Is Lockheed dumping F-16s on India?

By Vineet Khare
BBC Hindi

Image source, Lockheed Martin Handout
Image caption,
Tata and Lockheed Martin bosses signed an agreement in Paris

Lockheed Martin and India's Tata Group have formalised an agreement to relocate the manufacturing of the most advanced F-16 fighter jets to India.

The effort is aimed at securing a multi-billion dollar deal from Delhi.

The announcement comes days ahead of Indian PM Narendra Modi's visit to Washington for a meeting with President Trump.

But some defence experts are accusing Lockheed of offloading obsolete aircraft on India.

What's in the deal?

India will be able to "produce, operate and export the multi fighter F-16 Block 70 aircraft", a joint release said.

"Contingent upon (the) US and Indian government agreement and approval, F-16 Block 70 aircraft would be produced exclusively in India," said a Lockheed Martin statement to the BBC.

"The F-16 Block 70, the next production version of the aircraft, would be the only F-16 version in production. As such, India would become the future home of F-16 production worldwide."

Many see the arrangement as a boost to Mr Modi's "Make in India" push, although it may take years to bear fruit.

Lockheed and Tata would have to win a formal bidding process to begin co-manufacturing.

Why does India need it?

India needs to replace over 200 aged MiGs that are already pushing the expiry date, experts say.

The Russian-supplied MIGs have faced criticism over the years for alleged malfunctioning and frequent crashes that have killed scores of Indian pilots.

Image source, Lockheed website

Russians blame the crashes on poor Indian maintenance.

India has been trying to ease its traditional reliance on Russia by diversifying its buying options.

It bought French Rafales off the shelf in 2016 after lengthy and arduous negotiations.

Steeply escalating costs, poor after-sales service and a lack of sophisticated military equipment are the reasons cited by some analysts for the shift away from Russia.

The F-16s are said to be up against competition from Sweden's Saab group and its Gripen jets.

How cutting-edge are F-16s?

F-16s have dominated the global market for years. More than 3,000 of the multi-role aircraft are currently in use by 26 countries.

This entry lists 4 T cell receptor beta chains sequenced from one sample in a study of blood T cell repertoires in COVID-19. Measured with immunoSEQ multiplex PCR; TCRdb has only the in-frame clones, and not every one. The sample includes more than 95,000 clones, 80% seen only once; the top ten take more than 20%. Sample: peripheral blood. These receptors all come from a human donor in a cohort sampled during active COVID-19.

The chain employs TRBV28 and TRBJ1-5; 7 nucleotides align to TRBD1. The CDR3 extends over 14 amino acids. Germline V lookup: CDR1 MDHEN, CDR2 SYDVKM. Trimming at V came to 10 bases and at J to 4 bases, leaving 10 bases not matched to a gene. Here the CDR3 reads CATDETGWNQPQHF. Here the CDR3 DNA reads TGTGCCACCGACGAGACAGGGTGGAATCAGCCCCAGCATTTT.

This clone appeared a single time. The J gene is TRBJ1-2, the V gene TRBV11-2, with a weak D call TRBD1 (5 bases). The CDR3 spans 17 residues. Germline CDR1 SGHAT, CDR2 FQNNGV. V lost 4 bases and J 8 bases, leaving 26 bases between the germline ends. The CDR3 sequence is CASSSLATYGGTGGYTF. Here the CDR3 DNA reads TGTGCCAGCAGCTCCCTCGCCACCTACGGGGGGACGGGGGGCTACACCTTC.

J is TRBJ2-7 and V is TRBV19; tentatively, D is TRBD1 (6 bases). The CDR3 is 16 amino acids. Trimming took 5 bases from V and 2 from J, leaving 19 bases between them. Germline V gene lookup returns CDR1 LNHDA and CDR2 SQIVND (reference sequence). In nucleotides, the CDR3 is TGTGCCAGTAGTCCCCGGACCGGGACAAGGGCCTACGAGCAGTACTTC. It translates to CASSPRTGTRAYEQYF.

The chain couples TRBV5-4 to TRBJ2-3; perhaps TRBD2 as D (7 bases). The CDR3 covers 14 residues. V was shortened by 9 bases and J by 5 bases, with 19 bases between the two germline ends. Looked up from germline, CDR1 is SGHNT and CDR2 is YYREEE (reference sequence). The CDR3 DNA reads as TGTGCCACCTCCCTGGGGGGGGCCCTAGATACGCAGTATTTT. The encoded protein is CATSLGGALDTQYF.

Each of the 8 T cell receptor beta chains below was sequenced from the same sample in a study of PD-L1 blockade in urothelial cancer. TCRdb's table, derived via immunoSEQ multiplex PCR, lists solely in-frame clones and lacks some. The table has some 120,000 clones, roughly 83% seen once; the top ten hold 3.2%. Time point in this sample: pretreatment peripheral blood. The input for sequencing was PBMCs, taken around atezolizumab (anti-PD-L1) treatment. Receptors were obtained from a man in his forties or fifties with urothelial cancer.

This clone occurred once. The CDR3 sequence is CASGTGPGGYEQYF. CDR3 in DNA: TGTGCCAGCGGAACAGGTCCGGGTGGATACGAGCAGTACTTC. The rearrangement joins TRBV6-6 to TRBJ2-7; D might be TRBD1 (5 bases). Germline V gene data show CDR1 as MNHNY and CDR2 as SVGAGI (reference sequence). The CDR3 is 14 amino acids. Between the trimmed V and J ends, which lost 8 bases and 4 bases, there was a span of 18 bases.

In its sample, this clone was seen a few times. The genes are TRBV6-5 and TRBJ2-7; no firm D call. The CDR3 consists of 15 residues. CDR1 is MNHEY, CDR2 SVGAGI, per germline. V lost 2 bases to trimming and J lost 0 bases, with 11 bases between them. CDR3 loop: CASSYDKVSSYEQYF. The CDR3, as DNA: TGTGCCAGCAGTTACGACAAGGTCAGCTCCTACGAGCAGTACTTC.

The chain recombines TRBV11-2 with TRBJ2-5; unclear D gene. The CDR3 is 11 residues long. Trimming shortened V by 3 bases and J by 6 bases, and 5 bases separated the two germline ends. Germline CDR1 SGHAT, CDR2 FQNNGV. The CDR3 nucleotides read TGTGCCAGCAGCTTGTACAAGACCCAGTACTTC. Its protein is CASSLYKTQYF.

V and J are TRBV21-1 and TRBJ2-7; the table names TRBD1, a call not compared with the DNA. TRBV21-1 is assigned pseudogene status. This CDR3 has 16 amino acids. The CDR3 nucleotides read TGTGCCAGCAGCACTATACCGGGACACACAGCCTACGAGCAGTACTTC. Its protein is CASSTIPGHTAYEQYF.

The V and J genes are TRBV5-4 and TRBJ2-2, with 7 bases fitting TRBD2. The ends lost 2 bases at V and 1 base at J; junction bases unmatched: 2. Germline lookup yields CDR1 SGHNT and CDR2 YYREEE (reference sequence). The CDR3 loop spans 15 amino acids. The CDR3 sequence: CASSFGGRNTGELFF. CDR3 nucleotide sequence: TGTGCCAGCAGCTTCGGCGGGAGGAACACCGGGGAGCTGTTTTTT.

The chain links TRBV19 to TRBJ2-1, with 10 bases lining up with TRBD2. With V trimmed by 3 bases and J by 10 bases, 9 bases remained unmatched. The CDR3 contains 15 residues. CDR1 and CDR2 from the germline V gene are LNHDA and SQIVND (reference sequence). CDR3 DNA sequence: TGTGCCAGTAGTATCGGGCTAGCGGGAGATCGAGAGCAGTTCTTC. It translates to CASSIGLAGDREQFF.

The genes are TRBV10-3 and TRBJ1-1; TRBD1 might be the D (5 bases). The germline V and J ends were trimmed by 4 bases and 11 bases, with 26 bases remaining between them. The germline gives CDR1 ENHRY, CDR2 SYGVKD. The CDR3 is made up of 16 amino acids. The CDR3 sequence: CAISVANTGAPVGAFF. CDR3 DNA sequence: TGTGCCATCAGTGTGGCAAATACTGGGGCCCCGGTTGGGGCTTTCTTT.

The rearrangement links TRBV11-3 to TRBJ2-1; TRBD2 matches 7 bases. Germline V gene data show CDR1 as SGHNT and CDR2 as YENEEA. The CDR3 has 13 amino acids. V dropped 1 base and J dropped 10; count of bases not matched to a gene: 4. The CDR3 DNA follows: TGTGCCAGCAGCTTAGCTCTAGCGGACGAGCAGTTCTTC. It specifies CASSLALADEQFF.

F-16 production in India will support thousands of jobs in the US, said a joint statement issued from Paris, apparently to counter expected criticism that the deal would fall foul of Mr Trump's "America First" policy.

They were originally conceived in the early 1970s as a "lightweight air-to-air day fighter".

Image source, Twitter

But some commentators in India are asking if the agreement with the Tatas is an effort by Lockheed to offload old technology in India.

"India a dumping ground for obsolete weapons system?" asked defence expert Brahma Chellaney on Twitter.

"Lockheed Martin signs F-16 deal with Tata. Why Tata? Because they make the noisiest car?"

Defence writer Rahul Bedi agrees with Mr Chellaney.

"F-16s developed in the '70s have already reached the optimum level of modernisation. The US Air Force has phased them out in favour of the much more advanced F-35s," he told the BBC.

Image source, AFP
Image caption,
Russian-supplied MiGs have faced criticism over the years

In an email reply, Lockheed countered: "The F-16 remains the backbone of the US Air Force's frontline air fleet and the US Air Force plans to operate F-16s, alongside F-35s and other aircraft, for decades into the future.

"The US Air Force recently announced plans to extend the structural service life of up to 841 of its F-16s."

Could there be a roll-out delay?

Another worry is that it could take years for any F-16 to get off the assembly lines in India, assuming Lockheed-Tata win the tender and get on with the job of setting up manufacturing units.

The glacial pace of India's bureaucracy is a major cause for concern, with tenders, trials and manufacturer shortlists before anything can move on the ground.

"I fear it will take nearly a decade before we see the first aircraft. Who will then buy the technically obsolete F-16s?" asked Rahul Bedi.

Are there other risks for India?

Russia has long been considered a close Indian ally. For decades India bought Russian armaments to fulfil its defence needs.

But India's suggested pivot towards the US has come in for sharp criticism by some.

The Lockheed-Tata announcement could be seen through the same prism.

The feeling among the sceptics is that such closeness could cost precious Russian goodwill and Russia could get close to India's arch rival Pakistan, which India blames for fomenting "terror".

"The Russians are not in contention in the single engine aircraft race because they have nothing to offer," says Rahul Bedi.

"India's experience with Russia has been poor. The India deal to purchase aircraft carrier Admiral Gorshkov was for $960m. It finally agreed to pay $2.3bn due to severe cost escalation."

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